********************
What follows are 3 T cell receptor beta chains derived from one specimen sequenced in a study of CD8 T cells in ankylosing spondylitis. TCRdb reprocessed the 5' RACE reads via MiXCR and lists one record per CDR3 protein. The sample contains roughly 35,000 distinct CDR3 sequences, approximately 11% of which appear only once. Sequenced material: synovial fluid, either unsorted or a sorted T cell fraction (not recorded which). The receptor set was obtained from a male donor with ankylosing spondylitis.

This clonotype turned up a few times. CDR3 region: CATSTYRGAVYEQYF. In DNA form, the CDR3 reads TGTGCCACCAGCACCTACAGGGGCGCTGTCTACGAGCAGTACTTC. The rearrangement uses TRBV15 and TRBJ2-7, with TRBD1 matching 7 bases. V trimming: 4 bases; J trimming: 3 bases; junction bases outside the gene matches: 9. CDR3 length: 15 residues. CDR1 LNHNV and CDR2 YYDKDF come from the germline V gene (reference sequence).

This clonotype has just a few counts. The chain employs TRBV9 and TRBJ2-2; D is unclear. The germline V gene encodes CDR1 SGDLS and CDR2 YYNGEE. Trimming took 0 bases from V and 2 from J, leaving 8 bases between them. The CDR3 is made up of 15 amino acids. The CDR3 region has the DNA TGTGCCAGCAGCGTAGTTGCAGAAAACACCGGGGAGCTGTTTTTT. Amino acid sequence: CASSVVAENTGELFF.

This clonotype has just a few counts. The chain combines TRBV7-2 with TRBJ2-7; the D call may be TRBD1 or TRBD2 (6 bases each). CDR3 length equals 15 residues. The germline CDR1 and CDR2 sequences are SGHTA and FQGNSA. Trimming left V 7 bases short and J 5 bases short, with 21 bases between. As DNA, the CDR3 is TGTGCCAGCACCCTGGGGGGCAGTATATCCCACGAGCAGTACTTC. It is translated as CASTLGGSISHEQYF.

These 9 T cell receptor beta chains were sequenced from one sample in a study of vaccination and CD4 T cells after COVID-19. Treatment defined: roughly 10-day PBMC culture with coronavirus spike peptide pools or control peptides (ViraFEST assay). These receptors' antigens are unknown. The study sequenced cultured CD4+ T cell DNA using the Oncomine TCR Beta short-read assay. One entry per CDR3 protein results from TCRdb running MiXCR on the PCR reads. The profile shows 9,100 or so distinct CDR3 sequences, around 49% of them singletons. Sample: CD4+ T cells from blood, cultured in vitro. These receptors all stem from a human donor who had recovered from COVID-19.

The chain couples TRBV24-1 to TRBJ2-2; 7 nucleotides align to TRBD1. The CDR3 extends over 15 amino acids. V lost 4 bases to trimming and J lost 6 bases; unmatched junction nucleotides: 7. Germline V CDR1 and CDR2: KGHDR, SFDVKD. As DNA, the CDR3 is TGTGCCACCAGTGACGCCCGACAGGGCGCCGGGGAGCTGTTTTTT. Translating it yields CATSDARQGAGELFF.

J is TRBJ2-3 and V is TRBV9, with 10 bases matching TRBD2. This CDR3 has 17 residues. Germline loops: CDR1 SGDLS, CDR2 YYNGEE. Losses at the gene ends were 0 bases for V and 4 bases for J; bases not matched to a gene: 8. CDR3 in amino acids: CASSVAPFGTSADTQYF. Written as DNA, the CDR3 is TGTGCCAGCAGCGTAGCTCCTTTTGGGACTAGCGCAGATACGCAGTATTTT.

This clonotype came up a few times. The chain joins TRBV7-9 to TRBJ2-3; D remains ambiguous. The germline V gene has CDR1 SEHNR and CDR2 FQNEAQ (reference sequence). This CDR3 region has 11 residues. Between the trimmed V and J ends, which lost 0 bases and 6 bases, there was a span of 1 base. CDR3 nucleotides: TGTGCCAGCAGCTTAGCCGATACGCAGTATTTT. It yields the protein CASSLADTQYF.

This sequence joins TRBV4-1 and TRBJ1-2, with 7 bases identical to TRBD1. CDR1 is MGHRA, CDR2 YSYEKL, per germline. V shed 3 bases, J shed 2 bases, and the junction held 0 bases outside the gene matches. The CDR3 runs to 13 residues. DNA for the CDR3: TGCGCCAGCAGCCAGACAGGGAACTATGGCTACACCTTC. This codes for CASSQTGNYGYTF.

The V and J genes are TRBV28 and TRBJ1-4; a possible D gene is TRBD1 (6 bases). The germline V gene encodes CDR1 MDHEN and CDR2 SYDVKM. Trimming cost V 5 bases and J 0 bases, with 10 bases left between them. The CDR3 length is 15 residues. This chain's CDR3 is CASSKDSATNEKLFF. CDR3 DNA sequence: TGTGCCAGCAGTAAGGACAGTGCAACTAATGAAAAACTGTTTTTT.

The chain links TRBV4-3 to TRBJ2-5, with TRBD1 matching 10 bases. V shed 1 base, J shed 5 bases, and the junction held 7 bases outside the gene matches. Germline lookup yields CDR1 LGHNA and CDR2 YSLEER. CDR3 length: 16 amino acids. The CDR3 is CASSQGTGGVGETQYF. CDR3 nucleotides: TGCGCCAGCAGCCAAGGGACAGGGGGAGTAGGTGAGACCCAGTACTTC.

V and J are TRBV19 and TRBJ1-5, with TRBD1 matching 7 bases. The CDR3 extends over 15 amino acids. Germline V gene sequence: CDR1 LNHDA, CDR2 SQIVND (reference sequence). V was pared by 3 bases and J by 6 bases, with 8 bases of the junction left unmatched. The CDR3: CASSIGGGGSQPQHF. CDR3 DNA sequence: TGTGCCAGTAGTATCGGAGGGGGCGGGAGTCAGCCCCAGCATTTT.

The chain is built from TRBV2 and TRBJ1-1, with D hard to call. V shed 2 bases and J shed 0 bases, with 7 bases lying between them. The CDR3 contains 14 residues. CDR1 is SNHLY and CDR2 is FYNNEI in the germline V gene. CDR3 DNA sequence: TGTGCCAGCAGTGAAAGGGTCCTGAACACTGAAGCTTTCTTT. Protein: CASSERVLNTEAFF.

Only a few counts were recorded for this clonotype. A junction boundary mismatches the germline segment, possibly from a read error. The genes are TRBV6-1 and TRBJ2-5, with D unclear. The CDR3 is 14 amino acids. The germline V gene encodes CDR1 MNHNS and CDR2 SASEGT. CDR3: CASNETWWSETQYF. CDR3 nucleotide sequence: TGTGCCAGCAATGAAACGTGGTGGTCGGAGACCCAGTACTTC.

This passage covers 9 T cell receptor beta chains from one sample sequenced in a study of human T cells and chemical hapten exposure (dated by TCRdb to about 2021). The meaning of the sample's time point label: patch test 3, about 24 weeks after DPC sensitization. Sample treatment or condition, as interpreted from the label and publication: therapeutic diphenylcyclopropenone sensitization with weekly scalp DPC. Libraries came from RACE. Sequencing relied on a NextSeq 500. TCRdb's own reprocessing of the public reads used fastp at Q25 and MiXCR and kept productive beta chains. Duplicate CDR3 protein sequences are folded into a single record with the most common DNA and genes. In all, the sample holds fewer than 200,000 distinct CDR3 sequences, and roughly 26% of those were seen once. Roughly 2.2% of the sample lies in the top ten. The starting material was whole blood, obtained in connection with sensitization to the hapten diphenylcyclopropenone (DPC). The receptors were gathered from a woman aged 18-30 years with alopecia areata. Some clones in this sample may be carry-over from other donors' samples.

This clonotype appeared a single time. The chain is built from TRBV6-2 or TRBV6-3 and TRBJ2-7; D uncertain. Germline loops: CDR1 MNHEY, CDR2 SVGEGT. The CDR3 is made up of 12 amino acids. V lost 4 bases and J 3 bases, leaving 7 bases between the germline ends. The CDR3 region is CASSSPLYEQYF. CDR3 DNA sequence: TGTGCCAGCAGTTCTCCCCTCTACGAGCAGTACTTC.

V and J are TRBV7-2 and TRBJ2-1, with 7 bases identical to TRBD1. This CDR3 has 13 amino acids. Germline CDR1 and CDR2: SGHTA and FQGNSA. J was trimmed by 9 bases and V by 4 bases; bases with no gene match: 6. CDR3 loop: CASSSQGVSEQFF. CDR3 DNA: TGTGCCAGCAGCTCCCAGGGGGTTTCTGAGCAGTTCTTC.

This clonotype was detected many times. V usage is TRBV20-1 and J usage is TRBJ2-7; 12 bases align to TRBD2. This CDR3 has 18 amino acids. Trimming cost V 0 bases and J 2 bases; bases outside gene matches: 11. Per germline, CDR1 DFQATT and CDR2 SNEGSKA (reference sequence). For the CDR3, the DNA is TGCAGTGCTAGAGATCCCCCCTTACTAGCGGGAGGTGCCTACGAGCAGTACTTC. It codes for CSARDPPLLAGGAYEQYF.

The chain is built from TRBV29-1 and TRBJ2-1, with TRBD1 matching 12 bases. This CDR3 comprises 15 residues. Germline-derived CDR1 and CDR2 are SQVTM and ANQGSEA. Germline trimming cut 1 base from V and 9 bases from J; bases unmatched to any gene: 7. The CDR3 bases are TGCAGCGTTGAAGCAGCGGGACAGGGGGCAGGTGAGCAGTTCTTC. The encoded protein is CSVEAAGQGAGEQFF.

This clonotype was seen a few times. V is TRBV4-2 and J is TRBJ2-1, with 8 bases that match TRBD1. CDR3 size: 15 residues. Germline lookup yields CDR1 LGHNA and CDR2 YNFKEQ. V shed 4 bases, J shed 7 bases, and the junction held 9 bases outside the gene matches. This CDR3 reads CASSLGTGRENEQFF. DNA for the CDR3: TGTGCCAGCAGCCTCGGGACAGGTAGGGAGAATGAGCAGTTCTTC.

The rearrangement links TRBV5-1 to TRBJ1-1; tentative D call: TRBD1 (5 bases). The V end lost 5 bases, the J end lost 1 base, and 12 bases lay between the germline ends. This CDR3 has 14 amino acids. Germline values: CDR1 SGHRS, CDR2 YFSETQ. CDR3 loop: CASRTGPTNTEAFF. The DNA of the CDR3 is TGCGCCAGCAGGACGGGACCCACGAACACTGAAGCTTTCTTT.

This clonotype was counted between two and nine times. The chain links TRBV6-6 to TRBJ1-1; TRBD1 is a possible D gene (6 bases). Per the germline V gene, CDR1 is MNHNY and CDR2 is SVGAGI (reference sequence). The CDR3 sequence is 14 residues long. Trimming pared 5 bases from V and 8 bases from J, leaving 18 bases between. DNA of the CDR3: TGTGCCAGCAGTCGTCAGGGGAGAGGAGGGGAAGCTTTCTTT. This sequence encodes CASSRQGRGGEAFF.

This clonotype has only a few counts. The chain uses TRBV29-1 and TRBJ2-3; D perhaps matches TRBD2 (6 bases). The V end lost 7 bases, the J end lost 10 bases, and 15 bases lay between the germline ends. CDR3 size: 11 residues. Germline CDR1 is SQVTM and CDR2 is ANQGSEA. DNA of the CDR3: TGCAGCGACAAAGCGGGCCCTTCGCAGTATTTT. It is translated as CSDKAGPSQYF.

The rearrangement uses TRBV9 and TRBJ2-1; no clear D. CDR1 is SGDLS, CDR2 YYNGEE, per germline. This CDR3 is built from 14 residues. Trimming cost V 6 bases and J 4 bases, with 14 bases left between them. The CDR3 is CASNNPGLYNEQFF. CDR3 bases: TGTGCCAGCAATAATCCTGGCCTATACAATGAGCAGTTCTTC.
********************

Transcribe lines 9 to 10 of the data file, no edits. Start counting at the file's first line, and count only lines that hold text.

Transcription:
This sequence joins TRBV4-1 and TRBJ1-2, with 7 bases identical to TRBD1. CDR1 is MGHRA, CDR2 YSYEKL, per germline. V shed 3 bases, J shed 2 bases, and the junction held 0 bases outside the gene matches. The CDR3 runs to 13 residues. DNA for the CDR3: TGCGCCAGCAGCCAGACAGGGAACTATGGCTACACCTTC. This codes for CASSQTGNYGYTF.

The V and J genes are TRBV28 and TRBJ1-4; a possible D gene is TRBD1 (6 bases). The germline V gene encodes CDR1 MDHEN and CDR2 SYDVKM. Trimming cost V 5 bases and J 0 bases, with 10 bases left between them. The CDR3 length is 15 residues. This chain's CDR3 is CASSKDSATNEKLFF. CDR3 DNA sequence: TGTGCCAGCAGTAAGGACAGTGCAACTAATGAAAAACTGTTTTTT.